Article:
Fall 2016 BLC Fellows Instructional Development Research Projects
FrancoForniens: Bringing Oral History into the French-language Classroom
Aubrey Gabel, GSR, French
In this presentation, I will show how I borrowed techniques from oral history to build an archive of interviews with “FrancoForniens,” or French speakers living in the Bay Area. Oral history has long been employed in K-12 classrooms to “personalize” the experience of history for students; it asks them to consider how history has impacted the everyday lives and memories of real people. For my project, I interviewed a diverse population of local French speakers, asking them to reflect upon their experiences of mobility and cultural exchange. By focusing on others’ experiences of “culture” and indeed, “culture shock,” I built materials that encourage students to critically engage with the experience of cross-cultural exchange. This engagement will not only prepare students for their future experiences of living and working abroad, but expose them to the diversity of cultural perspectives already at play in their local communities.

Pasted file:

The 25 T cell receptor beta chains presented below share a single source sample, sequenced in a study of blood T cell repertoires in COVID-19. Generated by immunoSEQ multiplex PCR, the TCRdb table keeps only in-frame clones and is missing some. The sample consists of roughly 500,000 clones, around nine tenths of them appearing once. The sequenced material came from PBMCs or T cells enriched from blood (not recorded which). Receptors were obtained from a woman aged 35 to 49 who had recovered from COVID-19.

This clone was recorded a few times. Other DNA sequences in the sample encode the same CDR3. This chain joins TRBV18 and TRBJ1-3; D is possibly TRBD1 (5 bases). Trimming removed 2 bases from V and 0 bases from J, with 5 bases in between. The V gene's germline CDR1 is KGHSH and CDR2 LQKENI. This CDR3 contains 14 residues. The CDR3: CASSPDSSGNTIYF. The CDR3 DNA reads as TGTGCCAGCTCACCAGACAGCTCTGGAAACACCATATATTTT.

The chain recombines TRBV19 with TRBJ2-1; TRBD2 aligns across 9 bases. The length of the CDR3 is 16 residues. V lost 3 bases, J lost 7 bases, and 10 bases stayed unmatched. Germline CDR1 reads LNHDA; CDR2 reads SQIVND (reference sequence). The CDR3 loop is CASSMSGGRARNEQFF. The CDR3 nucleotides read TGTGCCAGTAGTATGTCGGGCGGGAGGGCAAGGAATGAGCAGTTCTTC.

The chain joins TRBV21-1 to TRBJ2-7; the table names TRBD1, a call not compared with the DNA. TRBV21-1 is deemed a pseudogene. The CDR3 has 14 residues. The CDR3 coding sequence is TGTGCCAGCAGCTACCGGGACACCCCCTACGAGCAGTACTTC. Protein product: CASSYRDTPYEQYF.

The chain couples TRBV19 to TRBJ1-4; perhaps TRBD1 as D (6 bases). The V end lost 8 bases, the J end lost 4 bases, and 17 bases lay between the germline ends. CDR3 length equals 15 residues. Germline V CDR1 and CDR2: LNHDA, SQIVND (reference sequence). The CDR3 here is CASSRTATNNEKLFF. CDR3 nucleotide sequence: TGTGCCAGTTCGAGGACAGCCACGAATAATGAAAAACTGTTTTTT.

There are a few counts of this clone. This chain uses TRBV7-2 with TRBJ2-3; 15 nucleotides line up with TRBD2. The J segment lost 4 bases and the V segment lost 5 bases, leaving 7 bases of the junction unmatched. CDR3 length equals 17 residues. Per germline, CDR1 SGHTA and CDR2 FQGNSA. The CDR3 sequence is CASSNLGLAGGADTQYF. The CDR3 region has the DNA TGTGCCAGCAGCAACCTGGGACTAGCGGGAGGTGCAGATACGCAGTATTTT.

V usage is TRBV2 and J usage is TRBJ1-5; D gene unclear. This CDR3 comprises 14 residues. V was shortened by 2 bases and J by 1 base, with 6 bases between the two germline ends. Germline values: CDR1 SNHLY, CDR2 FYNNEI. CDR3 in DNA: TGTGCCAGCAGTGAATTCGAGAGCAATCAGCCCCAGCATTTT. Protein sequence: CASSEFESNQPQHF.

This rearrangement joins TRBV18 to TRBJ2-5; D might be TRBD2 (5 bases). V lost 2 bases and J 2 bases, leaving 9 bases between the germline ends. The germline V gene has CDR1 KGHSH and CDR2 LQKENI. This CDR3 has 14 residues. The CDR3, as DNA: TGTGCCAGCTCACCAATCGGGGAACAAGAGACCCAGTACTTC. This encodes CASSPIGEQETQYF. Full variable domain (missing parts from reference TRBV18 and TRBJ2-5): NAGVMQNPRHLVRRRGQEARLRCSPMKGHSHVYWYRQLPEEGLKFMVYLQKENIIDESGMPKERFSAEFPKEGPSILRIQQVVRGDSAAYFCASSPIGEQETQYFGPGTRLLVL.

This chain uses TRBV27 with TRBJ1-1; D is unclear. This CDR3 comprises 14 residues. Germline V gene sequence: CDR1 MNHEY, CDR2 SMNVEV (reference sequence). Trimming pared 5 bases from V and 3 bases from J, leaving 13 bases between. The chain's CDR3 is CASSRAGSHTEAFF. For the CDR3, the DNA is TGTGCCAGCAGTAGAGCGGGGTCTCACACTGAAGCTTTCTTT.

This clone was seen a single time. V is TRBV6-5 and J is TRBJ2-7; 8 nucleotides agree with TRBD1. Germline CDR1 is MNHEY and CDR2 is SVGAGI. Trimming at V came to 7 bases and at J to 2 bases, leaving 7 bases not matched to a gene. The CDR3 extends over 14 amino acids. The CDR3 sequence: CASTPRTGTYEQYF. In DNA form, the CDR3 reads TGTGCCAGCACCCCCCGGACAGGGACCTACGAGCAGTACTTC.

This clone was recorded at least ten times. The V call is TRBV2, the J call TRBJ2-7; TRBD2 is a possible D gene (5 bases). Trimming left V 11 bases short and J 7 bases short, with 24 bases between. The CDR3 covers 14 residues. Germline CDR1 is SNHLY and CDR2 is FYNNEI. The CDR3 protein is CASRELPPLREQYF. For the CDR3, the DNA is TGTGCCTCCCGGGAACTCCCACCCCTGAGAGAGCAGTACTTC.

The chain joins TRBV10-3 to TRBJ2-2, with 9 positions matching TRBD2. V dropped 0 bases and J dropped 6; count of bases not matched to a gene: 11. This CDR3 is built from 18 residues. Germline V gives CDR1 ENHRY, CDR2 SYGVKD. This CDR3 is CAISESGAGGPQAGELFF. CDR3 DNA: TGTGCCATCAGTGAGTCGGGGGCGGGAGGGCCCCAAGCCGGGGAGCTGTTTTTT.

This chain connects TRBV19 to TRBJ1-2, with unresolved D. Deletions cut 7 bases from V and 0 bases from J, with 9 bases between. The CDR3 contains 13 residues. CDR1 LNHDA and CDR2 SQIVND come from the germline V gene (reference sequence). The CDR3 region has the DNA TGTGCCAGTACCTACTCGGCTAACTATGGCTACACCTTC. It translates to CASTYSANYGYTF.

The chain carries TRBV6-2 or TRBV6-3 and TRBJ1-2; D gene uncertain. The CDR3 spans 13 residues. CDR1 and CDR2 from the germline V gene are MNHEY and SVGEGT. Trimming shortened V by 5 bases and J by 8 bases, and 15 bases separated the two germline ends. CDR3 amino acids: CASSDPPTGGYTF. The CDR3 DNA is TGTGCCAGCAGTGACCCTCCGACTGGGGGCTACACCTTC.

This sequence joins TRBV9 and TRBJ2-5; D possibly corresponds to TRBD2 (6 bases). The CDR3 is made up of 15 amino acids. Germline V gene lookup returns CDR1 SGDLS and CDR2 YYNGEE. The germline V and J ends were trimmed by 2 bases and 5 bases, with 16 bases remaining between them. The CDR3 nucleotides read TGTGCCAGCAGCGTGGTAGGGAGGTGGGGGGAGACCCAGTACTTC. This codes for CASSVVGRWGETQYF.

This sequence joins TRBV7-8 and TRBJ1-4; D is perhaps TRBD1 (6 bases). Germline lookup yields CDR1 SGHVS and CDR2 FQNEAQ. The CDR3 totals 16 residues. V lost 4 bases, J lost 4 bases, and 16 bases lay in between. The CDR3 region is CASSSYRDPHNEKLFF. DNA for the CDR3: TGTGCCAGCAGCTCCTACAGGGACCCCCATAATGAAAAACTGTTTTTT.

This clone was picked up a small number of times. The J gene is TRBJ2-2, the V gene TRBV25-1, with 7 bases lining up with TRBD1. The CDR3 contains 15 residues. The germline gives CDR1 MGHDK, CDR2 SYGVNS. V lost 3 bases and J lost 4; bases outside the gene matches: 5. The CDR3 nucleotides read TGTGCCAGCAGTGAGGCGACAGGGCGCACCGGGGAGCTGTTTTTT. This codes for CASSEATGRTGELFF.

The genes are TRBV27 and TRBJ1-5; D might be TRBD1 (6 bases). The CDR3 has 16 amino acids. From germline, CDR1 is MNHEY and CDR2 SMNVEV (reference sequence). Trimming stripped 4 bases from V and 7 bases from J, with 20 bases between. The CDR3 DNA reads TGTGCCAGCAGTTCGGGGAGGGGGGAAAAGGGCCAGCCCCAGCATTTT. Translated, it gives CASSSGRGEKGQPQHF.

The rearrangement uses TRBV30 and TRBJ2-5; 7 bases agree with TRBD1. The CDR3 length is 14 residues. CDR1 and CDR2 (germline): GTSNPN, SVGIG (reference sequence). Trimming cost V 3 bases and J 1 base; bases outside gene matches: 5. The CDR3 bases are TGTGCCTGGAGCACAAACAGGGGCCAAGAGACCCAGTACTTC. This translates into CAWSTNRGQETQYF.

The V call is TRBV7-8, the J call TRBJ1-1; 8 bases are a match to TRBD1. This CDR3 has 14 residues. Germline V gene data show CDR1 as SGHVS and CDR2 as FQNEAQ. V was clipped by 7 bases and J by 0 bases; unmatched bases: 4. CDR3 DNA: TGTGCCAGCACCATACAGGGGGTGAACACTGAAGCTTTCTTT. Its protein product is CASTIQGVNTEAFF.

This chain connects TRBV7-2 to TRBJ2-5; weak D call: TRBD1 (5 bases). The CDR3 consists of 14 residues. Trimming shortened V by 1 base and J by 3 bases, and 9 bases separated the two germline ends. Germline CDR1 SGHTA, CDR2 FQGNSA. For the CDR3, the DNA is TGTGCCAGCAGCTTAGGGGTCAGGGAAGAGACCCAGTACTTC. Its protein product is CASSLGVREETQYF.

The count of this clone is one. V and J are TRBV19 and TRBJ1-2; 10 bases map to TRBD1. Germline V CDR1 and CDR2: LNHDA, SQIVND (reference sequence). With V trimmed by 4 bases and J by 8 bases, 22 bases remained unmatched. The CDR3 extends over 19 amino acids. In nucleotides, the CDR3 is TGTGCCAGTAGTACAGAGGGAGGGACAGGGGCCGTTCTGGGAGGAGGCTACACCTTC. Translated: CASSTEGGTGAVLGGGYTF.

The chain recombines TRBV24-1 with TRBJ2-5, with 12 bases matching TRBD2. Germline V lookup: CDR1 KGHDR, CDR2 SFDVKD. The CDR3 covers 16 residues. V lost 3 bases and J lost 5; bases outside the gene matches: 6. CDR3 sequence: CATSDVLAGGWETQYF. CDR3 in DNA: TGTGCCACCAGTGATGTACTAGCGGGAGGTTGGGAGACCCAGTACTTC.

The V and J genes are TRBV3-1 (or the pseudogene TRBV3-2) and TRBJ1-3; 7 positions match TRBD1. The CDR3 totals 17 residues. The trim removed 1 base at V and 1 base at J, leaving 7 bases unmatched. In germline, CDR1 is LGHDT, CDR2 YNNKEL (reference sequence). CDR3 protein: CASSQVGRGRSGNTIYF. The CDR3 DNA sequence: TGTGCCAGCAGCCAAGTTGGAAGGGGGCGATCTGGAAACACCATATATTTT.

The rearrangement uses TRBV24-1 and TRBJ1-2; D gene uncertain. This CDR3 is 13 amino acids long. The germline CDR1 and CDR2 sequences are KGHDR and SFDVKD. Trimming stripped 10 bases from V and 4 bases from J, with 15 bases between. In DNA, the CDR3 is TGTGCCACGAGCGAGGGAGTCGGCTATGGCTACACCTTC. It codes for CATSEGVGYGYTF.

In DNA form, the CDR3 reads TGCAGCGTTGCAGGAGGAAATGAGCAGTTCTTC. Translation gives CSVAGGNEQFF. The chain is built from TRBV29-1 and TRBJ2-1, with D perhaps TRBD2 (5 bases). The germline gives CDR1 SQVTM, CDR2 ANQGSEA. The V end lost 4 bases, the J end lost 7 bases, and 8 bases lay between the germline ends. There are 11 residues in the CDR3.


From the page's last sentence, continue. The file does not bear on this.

Download handout as PDF
Teaching Verbs of Motion through Film in the Intermediate Russian Classroom
Matthew Kendall, GSR, Slavic Languages & Literatures
For the intermediate student of Russian, there is no topic more daunting than motion verbs. Verbs that denote motion further complicate the language’s aspect system that is already difficult to master, and for non-native speakers, these verbs express surprisingly precise forms of motion. This project aims to improve upon static, pictorial models of motion that textbooks offer to students, and offers lesson plans that use silent film clips in the classroom to better accustom students to the difficult task of narrating how one moves in Russian. The teaching materials I produce encourage the instruction of conceptual thinking first (what Dan Slobin has called “thinking for speaking”), which encourages students to master these verbs’ form after they have become more acquainted with the kinetic contexts that require them.
Blended Learning, Anyone? A Path to Designing a Hybrid Language Course
Giuliana Perco, Lecturer, Italian Studies
Blended learning and hybrid teaching are popular buzzwords in higher education. They promise students greater flexibility and departments opportunities to increase enrollments. But how difficult is it to create a feasible hybrid language course? What does it entail? This presentation will discuss the goals and challenges of transforming a five-day per week Elementary Italian 1 course into a hybrid language learning experience.
Friday, December 2, 2016
3 – 5 pm
B-4 Dwinelle Hall